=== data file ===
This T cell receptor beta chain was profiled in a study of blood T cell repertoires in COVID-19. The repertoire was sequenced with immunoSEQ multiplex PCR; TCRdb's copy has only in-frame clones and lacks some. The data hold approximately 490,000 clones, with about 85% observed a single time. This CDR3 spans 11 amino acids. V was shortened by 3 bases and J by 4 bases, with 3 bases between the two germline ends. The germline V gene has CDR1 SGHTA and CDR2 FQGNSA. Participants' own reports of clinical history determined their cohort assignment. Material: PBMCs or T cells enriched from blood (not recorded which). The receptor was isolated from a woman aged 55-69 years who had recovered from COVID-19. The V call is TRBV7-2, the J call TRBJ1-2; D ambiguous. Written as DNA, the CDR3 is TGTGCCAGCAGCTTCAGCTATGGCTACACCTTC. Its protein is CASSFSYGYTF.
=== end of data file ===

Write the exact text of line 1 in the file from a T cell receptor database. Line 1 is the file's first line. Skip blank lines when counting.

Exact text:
This T cell receptor beta chain was profiled in a study of blood T cell repertoires in COVID-19. The repertoire was sequenced with immunoSEQ multiplex PCR; TCRdb's copy has only in-frame clones and lacks some. The data hold approximately 490,000 clones, with about 85% observed a single time. This CDR3 spans 11 amino acids. V was shortened by 3 bases and J by 4 bases, with 3 bases between the two germline ends. The germline V gene has CDR1 SGHTA and CDR2 FQGNSA. Participants' own reports of clinical history determined their cohort assignment. Material: PBMCs or T cells enriched from blood (not recorded which). The receptor was isolated from a woman aged 55-69 years who had recovered from COVID-19. The V call is TRBV7-2, the J call TRBJ1-2; D ambiguous. Written as DNA, the CDR3 is TGTGCCAGCAGCTTCAGCTATGGCTACACCTTC. Its protein is CASSFSYGYTF.